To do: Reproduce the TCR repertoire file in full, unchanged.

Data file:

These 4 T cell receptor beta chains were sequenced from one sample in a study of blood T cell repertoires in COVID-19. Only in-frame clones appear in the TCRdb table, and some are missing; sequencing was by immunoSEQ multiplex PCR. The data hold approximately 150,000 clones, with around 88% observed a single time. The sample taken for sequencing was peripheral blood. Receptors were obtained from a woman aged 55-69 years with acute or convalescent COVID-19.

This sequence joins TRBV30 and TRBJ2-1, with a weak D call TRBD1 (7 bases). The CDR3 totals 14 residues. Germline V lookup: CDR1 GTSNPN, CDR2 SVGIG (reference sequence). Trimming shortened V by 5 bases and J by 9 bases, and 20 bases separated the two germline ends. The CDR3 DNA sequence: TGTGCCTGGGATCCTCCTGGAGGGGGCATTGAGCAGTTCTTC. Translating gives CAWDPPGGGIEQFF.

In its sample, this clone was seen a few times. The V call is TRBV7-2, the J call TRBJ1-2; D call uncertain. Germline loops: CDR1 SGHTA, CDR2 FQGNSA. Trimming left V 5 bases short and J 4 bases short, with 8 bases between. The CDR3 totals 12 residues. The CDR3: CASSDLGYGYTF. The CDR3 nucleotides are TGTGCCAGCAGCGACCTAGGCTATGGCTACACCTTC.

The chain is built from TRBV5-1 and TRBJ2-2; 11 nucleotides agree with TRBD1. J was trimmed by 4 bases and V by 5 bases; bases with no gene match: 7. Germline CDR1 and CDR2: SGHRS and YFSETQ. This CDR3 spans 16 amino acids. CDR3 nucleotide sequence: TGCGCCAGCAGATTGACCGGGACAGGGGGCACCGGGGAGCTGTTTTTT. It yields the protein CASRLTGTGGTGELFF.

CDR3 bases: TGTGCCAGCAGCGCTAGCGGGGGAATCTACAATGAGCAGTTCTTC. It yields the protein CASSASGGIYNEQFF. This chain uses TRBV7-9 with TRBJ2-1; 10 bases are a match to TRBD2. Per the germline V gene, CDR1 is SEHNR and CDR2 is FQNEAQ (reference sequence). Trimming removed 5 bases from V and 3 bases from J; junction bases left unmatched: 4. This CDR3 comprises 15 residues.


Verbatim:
These 4 T cell receptor beta chains were sequenced from one sample in a study of blood T cell repertoires in COVID-19. Only in-frame clones appear in the TCRdb table, and some are missing; sequencing was by immunoSEQ multiplex PCR. The data hold approximately 150,000 clones, with around 88% observed a single time. The sample taken for sequencing was peripheral blood. Receptors were obtained from a woman aged 55-69 years with acute or convalescent COVID-19.

This sequence joins TRBV30 and TRBJ2-1, with a weak D call TRBD1 (7 bases). The CDR3 totals 14 residues. Germline V lookup: CDR1 GTSNPN, CDR2 SVGIG (reference sequence). Trimming shortened V by 5 bases and J by 9 bases, and 20 bases separated the two germline ends. The CDR3 DNA sequence: TGTGCCTGGGATCCTCCTGGAGGGGGCATTGAGCAGTTCTTC. Translating gives CAWDPPGGGIEQFF.

In its sample, this clone was seen a few times. The V call is TRBV7-2, the J call TRBJ1-2; D call uncertain. Germline loops: CDR1 SGHTA, CDR2 FQGNSA. Trimming left V 5 bases short and J 4 bases short, with 8 bases between. The CDR3 totals 12 residues. The CDR3: CASSDLGYGYTF. The CDR3 nucleotides are TGTGCCAGCAGCGACCTAGGCTATGGCTACACCTTC.

The chain is built from TRBV5-1 and TRBJ2-2; 11 nucleotides agree with TRBD1. J was trimmed by 4 bases and V by 5 bases; bases with no gene match: 7. Germline CDR1 and CDR2: SGHRS and YFSETQ. This CDR3 spans 16 amino acids. CDR3 nucleotide sequence: TGCGCCAGCAGATTGACCGGGACAGGGGGCACCGGGGAGCTGTTTTTT. It yields the protein CASRLTGTGGTGELFF.

CDR3 bases: TGTGCCAGCAGCGCTAGCGGGGGAATCTACAATGAGCAGTTCTTC. It yields the protein CASSASGGIYNEQFF. This chain uses TRBV7-9 with TRBJ2-1; 10 bases are a match to TRBD2. Per the germline V gene, CDR1 is SEHNR and CDR2 is FQNEAQ (reference sequence). Trimming removed 5 bases from V and 3 bases from J; junction bases left unmatched: 4. This CDR3 comprises 15 residues.